Born into an Indian-Bengali family and raised in the UK, Devjani Bodepudi is an author, poet, teacher and idealist. She is the author of the novel Mirrors whose story focused on contextualising Indian culture, families and generations. Her writings are rooted within the indigenous culture of India and they have received praise and recognition from good reads, reviews and more.
“I’ve always enjoyed reading. I don’t think that’s unusual for a writer, but I also enjoyed being immersed in other worlds and creating different realities.”
Quillopia was honoured to have a wonderful conversation with Devjani Bodepudi.
How has your journey been so far from Kolkata to the UK?
I was actually brought up in the UK and have lived here for most of my life. We travelled to Kolkata as part of my husband’s work and it was a coincidence really that I am from Bengal originally so could speak the language. The move to Kolkata was an interesting learning curve for both of us and I would like to believe, that by the time we returned back to the UK, our whole family had learnt something, even if it was just a deeper appreciation of where we are from.
2. Our readers would love to read about your journey as a writer? What inspired you to write your first book at a very young age?
I’ve always enjoyed reading. I don’t think that’s unusual for a writer, but I also enjoyed being immersed in other worlds and creating different realities. One book, in particular, that really inspired a love of reading and writing was A Wrinkle in Time by Madeleine L’Engle. It showed me anything was possible through the pages of a book. Then I tried writing my own stories. I suppose it’s what every writer does.
3. Would you like to share with us your style of writing, genre and subject matter? What kind of audience do your writings look for?
I write for everyone, mainly for myself. I am still learning and my style has evolved. Mirrors could be classed as Literary Fiction but I am fascinated by Dystopian literature, such as The Handmaid’s Tale or Oryx and Crake, by Margaret Atwood or even Science Fiction by writers such as Ursula K Le Guin or Magic Realism by Salman Rushdie. And of course, Children’s Literature, be it picture books or longer chapter books, by authors such as Michael Rosen or David Almond. I do not want to limit myself to one particular genre. I still have a lot of learning and practising to do, before I can decide on what I’m really good at.
4. In a world full of aspiring writers, how often do you find it challenging to get your book published?
It’s incredibly hard to get your book published in today’s world. I was fortunate enough to have found Holland House who was looking for new voices and unrepresented writers. They were able to take me through the whole process, relatively painlessly and it was a wonderful learning experience. I was lucky at that time. I’m not sure how lucky I will be in the future. I also think that there are some agents and publishers who are looking for that magic formula that always sells; romance, for example, with a happy ending or a story about a group of women with sordid secrets. Unless you’re an established writer, the market does not really encourage risk. At the same time, I really do believe, that if you have an excellent story, and great writing, your time will come.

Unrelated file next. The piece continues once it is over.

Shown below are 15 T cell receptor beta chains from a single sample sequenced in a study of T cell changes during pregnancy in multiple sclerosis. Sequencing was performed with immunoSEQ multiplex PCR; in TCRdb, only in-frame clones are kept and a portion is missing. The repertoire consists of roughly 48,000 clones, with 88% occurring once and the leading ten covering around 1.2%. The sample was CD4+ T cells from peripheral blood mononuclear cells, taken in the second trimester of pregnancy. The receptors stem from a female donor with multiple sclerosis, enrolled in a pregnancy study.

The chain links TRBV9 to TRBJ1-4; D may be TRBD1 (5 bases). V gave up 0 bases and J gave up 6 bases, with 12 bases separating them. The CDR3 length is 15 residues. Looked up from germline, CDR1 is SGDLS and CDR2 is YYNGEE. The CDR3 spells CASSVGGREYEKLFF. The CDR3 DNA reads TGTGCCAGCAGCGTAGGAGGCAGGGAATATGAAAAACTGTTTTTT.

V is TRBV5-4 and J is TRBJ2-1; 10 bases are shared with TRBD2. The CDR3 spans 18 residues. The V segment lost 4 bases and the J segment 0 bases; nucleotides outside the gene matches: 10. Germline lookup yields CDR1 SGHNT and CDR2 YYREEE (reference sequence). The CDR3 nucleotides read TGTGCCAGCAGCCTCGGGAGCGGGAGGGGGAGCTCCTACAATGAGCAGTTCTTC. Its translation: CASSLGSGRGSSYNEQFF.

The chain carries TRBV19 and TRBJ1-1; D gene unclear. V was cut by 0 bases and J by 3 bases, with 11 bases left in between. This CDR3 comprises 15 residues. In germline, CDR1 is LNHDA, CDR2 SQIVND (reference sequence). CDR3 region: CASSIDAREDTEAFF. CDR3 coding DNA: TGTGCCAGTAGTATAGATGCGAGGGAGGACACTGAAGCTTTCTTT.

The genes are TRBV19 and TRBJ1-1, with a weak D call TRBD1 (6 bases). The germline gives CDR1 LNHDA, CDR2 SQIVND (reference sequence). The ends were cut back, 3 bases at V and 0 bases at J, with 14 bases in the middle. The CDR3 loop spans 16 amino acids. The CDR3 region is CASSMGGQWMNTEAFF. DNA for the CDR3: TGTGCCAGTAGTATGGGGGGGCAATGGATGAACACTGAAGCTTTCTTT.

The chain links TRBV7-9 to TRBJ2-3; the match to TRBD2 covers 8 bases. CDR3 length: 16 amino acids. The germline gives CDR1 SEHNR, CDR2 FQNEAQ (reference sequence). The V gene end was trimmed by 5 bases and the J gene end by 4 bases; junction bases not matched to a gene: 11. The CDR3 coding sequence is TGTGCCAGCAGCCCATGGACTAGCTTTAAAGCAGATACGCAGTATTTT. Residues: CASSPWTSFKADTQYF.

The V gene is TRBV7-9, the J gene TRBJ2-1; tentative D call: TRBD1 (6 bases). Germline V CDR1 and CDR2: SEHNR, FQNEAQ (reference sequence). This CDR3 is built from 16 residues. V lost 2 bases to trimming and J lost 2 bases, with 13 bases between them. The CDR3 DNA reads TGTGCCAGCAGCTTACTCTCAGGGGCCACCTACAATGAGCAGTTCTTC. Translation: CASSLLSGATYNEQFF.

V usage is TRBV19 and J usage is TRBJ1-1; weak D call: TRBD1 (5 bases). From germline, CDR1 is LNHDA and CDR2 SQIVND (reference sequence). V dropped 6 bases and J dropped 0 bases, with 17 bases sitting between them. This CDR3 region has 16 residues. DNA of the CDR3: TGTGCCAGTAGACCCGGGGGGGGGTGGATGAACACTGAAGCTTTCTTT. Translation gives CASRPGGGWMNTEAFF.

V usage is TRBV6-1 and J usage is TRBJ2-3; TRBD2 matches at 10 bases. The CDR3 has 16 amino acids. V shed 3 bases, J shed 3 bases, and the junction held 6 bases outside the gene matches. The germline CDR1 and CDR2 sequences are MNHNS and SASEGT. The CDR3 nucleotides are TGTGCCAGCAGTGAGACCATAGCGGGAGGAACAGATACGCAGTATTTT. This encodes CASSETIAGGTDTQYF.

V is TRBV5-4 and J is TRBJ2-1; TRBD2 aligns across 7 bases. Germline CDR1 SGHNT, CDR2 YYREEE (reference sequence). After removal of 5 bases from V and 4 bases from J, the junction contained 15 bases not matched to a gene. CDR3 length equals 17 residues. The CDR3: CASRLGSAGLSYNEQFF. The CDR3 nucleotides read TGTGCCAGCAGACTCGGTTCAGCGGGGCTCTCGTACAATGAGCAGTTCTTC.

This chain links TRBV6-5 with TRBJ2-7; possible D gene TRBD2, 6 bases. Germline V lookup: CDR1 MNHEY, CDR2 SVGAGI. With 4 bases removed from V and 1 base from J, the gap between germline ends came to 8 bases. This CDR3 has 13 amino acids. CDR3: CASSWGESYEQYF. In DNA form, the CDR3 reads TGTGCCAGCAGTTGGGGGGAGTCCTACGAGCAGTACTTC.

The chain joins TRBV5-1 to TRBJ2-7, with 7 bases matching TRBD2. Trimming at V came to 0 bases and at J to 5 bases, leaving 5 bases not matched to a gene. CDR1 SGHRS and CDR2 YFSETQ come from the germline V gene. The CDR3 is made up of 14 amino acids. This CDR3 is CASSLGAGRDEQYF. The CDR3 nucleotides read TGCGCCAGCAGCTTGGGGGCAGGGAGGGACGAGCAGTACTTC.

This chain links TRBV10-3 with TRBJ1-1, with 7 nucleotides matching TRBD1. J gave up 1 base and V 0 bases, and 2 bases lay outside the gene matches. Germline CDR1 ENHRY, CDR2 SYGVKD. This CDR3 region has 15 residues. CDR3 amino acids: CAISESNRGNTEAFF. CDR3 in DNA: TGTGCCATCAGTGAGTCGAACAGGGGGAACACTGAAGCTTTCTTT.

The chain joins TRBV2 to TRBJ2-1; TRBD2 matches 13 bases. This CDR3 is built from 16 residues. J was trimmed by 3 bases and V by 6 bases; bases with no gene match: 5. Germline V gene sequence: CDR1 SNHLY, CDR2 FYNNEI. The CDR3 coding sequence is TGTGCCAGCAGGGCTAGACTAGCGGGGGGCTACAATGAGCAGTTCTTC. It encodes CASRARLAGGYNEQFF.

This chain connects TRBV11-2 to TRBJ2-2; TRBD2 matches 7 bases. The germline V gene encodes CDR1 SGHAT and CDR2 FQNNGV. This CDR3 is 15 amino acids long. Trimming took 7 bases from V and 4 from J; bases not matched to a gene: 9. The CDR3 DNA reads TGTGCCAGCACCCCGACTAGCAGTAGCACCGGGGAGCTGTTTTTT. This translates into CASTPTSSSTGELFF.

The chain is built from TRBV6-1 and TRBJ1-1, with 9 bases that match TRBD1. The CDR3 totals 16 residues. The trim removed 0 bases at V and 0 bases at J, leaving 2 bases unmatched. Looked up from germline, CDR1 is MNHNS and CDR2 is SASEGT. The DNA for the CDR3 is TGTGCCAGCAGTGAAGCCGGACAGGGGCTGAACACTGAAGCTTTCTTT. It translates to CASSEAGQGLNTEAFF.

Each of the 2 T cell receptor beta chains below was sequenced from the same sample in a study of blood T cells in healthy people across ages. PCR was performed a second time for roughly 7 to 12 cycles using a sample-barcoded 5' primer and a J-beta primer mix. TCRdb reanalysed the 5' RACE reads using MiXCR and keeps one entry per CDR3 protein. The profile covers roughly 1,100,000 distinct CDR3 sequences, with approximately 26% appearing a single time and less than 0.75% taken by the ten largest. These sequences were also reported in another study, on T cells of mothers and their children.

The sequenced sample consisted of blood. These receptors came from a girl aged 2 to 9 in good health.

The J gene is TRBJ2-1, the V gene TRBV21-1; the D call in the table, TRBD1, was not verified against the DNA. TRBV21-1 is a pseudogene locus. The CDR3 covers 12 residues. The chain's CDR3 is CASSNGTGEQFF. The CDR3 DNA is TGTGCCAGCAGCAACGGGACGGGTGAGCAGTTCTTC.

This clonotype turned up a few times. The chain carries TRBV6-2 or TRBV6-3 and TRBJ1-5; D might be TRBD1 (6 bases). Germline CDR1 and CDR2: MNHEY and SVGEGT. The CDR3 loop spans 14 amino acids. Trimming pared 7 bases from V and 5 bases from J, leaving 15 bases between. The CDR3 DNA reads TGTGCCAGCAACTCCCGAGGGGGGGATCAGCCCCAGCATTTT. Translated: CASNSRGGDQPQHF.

5. Personally, as a writer, what do you always try to convey to your readers?
Hope. I think I would like to convey hope and honesty. Honesty about who you are and what you stand for and Hope that nothing is set in stone. No matter how bad things get, the story never really ends.
6. Your novel Mirrors deals with the idea of self, identity, and truth. Would you like to elaborate to our readers about your upcoming novel whether it has some similarity with the first one?
My next novel is nothing like Mirrors. It was written for adults with some very mature themes and moments. But my next novel is aimed at Young Adults. It’s a fantasy about a girl searching for a way to save her world, at the heart of it. It’s inspired by my own children and a young person’s struggles to find themselves, especially when the world around them encourages us to grow up and lead a quite blinkered existence.
7. What would be your advice for aspiring authors?
Keep reading and keep writing. All writers will say the same thing. Writing is like a muscle that you just have to keep exercising. Expose yourself to everything; new ideas, new styles, new genres. You can never be good enough, there is always more to learn. Good writing is good writing, whether it is written for toddlers, yes, toddlers! Or middle-aged men so always just strive for good writing.
Thank you Devjani Bodepudi for becoming a part of Quillopia.